1. First off, what in Lord’s name have you done or experienced … I mean I am floored by just the love story that is “The Bookseller’s Tale” to kick off the compilation of stories “Clockwork Lives”. And is this Kevin J. Anderson’s first love story? Jeesh!
Thanks. As a writer, I try to absorb the experiences of all kinds of people so I can work them into my fiction. And you only get half of it in this—there is more from Mrs Courier and her lost love in CLOCKWORK LIVES. this story isn’t the opening piece, by the way. There’s a lot more before and after, but this seems a very good standalone sampler. We will be releasing one more, The Pickpocket’s Tale (the story of Guerrero, whom readers of CLOCKWORK ANGELS will recognized), before the book comes out. It’s certainly not my first love story! I hope I put at least some element of romance in all of my novels.
2. Why not go back to Owen Hardy — that is what RUSH and KJA fans were thinking, kinda?
we wanted to go back to the *whole universe* of the Watchmaker, with so many characters we had fallen in love with. Readers will indeed spot Owen Hardy in CLOCKWORK LIVES, but his story was pretty much finished in CLOCKWORK ANGELS. Believe me, Marinda Peake is just as compelling a character. I love her adventures and her quest.
3. Do you envision the big screen dreams for the Albion universe, and would you personally — or with Neil — be able to write a script and what would that be like?
I think I can speak for Neil that we would both love to see Clockwork Angels brought to the screen, but all of that is in the hands of the Watchmaker. Some filmmaker has to decide to tackle it. At that point, whether they would want us to work on the initial script or assign their own writer…it’s all unknown.
5. I follow everything RUSH. Why do you think the Toronto three are doing “Losing It” and — for that matter — “How It Is” and do you know if they will do these songs in Colorado on your special night? 6. Are you going to take the stage and maybe recite some “Clockwork Angels” for us? It would be super-cool if we could hear you say “What do you lack?”
I just went to the Denver show, and they didn’t play either of those songs. I will be at the last LA show, so maybe then? But no, I will not be taking to the stage. My part in the Rush universe after their 40 years of creating and touring together is so minuscule that I would never even consider any of that. Neil and I now have two books that we can be very very proud of, and the story “Drumbeats.” That is enough to make me very happy.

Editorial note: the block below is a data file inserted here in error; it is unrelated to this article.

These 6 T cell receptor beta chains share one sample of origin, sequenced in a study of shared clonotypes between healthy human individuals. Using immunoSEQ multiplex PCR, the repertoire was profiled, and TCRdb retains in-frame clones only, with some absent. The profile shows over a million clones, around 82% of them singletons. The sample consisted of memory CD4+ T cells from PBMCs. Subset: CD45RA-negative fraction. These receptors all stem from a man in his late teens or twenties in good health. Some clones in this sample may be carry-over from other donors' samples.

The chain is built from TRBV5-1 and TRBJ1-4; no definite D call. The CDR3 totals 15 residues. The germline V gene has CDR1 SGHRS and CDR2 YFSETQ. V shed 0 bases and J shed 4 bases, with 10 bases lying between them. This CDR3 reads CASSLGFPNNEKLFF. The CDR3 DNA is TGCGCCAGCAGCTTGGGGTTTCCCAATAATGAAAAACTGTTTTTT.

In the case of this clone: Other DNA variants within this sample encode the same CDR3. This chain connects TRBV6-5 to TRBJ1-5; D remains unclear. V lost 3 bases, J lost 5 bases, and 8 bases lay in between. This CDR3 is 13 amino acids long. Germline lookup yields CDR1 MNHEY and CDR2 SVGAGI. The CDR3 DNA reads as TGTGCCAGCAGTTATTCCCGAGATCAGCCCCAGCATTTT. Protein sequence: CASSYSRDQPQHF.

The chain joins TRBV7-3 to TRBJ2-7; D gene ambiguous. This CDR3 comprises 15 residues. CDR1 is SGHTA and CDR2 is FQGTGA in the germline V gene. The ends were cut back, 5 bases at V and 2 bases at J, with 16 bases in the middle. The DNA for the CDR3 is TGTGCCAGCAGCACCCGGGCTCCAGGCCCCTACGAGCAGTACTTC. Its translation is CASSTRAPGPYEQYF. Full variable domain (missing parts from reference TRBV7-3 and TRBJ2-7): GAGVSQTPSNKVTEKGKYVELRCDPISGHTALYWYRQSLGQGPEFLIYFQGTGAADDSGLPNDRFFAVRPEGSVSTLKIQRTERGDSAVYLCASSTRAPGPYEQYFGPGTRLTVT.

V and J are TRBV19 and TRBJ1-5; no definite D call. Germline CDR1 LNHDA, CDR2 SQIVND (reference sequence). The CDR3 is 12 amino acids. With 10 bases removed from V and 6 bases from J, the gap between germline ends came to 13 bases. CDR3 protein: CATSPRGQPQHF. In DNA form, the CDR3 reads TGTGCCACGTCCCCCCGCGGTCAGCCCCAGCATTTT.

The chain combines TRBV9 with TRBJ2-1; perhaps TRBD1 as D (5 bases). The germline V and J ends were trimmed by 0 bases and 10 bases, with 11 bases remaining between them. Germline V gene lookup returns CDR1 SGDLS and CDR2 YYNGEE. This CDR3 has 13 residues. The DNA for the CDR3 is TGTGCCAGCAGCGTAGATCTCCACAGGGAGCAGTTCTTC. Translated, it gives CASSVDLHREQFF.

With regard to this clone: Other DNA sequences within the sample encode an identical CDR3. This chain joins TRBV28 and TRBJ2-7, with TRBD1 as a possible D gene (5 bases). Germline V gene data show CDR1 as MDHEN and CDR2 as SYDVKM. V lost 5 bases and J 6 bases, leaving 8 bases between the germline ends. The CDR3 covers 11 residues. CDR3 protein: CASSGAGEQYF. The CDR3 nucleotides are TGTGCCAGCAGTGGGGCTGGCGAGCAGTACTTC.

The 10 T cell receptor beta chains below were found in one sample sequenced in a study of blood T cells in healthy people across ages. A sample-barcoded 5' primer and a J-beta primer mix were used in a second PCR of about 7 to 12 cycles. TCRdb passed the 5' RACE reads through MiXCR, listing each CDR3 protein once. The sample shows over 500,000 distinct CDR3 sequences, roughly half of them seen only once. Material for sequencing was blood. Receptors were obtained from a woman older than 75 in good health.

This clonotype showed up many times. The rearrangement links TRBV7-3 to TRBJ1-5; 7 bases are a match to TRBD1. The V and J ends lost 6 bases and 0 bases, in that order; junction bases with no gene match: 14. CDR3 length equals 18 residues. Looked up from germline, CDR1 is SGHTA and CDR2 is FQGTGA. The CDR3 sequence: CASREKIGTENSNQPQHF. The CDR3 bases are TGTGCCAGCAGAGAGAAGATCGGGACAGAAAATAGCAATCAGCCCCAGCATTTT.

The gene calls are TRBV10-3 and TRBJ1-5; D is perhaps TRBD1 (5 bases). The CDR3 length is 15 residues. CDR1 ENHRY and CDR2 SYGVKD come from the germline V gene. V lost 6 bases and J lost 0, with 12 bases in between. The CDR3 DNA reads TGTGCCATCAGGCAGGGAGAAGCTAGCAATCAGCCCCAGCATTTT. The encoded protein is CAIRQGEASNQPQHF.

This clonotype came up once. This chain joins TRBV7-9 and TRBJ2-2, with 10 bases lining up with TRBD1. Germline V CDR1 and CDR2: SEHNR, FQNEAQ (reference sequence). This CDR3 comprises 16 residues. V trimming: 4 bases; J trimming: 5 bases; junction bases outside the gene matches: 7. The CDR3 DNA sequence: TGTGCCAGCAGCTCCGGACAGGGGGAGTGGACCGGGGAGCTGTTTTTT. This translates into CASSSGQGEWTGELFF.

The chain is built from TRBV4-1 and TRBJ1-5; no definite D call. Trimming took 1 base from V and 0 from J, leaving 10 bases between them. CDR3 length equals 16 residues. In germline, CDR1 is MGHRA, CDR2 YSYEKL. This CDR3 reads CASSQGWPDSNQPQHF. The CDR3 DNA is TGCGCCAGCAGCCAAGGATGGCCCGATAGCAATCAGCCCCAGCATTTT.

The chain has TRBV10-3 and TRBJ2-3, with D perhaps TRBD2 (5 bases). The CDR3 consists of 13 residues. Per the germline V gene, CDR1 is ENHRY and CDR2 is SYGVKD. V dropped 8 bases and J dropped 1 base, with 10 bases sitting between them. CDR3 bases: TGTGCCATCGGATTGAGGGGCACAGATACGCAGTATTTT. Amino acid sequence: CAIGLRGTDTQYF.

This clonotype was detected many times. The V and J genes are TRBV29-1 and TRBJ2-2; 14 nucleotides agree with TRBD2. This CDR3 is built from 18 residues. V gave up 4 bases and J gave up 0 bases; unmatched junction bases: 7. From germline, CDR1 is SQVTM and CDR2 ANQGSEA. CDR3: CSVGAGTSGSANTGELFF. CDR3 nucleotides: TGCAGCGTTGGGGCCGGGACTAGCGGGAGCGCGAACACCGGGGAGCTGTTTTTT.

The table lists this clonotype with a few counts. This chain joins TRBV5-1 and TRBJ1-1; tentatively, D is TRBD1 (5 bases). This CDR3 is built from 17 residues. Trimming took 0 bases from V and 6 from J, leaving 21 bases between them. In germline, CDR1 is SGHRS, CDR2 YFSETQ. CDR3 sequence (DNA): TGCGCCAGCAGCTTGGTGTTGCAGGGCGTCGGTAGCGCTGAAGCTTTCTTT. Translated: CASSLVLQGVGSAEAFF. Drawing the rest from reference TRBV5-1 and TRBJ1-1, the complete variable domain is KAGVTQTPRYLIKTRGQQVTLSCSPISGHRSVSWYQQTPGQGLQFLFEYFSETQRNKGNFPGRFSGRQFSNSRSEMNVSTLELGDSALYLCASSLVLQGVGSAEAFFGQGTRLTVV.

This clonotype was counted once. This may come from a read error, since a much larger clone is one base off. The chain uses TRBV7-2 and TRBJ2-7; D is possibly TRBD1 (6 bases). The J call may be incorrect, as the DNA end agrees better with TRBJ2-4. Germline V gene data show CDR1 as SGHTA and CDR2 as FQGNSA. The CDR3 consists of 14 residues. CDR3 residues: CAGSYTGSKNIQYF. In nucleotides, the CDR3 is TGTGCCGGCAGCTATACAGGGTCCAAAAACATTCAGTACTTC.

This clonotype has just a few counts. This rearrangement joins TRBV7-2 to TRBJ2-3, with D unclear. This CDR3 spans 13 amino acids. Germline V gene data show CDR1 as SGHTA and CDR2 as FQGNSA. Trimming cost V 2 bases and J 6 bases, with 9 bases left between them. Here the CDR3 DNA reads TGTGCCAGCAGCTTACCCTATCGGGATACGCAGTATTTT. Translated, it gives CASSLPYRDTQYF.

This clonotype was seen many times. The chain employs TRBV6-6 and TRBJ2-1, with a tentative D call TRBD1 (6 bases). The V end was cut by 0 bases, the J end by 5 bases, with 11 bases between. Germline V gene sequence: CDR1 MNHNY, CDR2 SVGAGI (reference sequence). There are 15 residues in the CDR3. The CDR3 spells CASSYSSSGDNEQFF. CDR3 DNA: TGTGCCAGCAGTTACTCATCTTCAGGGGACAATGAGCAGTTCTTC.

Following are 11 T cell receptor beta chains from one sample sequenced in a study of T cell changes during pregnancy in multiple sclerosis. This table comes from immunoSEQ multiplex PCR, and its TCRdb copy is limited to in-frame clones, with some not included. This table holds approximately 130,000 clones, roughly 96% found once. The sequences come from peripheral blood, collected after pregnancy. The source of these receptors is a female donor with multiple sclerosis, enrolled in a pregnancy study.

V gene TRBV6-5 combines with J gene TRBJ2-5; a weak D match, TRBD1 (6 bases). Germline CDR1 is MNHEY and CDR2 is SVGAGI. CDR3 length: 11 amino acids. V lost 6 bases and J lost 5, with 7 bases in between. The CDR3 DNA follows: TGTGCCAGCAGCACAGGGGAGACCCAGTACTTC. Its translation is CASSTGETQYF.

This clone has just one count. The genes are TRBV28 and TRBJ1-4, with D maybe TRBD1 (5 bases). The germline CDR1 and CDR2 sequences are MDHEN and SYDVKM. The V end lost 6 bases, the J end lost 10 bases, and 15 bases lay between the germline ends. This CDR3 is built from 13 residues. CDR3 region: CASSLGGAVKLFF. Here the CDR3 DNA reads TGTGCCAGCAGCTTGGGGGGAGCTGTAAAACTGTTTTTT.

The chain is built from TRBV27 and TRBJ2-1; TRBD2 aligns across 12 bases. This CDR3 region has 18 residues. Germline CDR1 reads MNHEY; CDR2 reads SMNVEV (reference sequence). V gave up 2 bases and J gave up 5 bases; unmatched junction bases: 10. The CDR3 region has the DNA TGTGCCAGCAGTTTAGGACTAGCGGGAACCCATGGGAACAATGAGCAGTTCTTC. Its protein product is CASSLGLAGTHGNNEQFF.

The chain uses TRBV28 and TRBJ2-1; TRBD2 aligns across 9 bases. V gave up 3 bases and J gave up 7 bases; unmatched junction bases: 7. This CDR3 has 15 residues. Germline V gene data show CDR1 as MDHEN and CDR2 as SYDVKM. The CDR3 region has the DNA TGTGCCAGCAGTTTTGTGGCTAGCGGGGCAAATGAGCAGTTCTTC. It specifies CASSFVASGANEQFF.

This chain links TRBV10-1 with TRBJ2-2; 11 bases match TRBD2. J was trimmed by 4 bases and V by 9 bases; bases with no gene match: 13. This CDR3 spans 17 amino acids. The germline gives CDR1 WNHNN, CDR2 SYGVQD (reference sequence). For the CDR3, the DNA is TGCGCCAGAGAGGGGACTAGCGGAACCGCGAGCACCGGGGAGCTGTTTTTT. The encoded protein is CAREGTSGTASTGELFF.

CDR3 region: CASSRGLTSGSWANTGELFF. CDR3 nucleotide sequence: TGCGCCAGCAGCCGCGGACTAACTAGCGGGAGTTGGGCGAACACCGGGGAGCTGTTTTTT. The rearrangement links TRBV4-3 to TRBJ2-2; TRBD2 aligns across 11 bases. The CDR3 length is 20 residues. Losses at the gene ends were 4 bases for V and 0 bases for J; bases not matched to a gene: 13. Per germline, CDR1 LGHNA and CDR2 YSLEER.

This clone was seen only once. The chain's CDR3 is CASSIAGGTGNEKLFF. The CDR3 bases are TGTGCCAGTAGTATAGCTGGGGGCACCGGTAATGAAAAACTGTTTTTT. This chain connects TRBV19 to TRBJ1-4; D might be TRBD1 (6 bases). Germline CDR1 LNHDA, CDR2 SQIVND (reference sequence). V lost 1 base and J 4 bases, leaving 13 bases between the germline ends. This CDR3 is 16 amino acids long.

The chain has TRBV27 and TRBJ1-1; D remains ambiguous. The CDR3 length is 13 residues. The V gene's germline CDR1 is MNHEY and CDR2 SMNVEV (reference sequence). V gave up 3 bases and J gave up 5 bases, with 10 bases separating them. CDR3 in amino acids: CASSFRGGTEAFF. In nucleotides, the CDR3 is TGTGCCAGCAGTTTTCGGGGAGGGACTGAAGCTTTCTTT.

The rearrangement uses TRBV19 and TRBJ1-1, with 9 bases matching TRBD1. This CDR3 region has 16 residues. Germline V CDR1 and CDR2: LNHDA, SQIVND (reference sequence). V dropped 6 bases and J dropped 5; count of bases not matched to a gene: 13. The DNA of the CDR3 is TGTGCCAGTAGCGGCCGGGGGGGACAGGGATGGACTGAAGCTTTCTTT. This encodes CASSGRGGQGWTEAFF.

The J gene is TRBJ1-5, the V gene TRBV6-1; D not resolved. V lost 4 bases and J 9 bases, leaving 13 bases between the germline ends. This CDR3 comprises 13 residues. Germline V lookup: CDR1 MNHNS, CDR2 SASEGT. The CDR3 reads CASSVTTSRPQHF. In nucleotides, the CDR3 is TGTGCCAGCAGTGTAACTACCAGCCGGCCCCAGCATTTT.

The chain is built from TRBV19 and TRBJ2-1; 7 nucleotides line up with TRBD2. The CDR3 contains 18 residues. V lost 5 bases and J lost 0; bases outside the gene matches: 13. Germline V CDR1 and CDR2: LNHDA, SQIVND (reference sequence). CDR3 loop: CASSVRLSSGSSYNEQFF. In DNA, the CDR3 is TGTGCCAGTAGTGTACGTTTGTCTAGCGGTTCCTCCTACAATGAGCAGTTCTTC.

7 Has all your traveling given you a fresh perspective on writing and please tell me about your current and future plans writing-wise, across the board.
Traveling, and EXPERIENCING, is what gives a writer the ingredients he needs to understand people, places, history, geography, and the world. I like to see a lot of places, cultures, and meet many different people so that I can draw from those memories when I write my stories. Right now, as we gear up for the release of CLOCKWORK LIVES (which is truly one of my masterpieces, I believe), I have written ETERNITY’S MIND, the third book in my gigantic Saga of Seven Suns space opera; I will edit that one as soon as I finish editing NAVIGATORS OF DUNE (600 pages long, and in its fourth edit now), and I am staying in a small cottage in the Colorado mountains near the ruins of WWII Camp Hale, where I am writing a new work to launch a spinoff series based on the HEROES television series. Always a lot of irons in the fire.
8. Do you envision yet another and another “Clockwork Angels” spin-off, sorta like the Star Wars and Star Trek universes?
CLOCKWORK ANGELS was its own standalone novel, start to finish, and not intended to spark a whole series, but Neil and I loved it so much that after a couple of years we kept being drawn back to that universe. CLOCKWORK LIVES is, in my mind, the perfect standalone companion book. My love for that clockwork universe is undiminished. It won’t be an endless series, but eventually there may be room for another story…
9. I was so impressed by how cool you are, but I got to ask you — are you shy of all the adulation at book shows or do you deal well with all of it
One of the hardest things to learn is how to accept compliments. When you have many readers coming up to you to tell you how much they like your work, it’s hard to know how to respond. But I really do appreciate it from the bottom of my heart. Recently at a book show, a 34-year-old man came up to me with his young son, carrying a battered old copy of my novel JEDI SEARCH. He said “My father gave me this book when I was ten years old, to encourage me to read, and I became a lifelong reader. Would you please sign this book to MY son, so I can give it to him and encourage him to read?” It just doesn’t get better than that.
10. Can you give me a little story about some mountain-climbing experience that you have had with RUSH or something amusing?
Well, when Neil and I climbed 14,000-ft Mount Evans near Denver, during which we plotted CLOCKWORK ANGELS, we got to the top of the peak to find crowds there (a road leads to the top, for those who don’t have the stamina to hike). Just as we staggered to the summit, we saw a guy standing there wearing a Rush T-shirt and hat from the concert the night before. We quietly slipped down a different trail.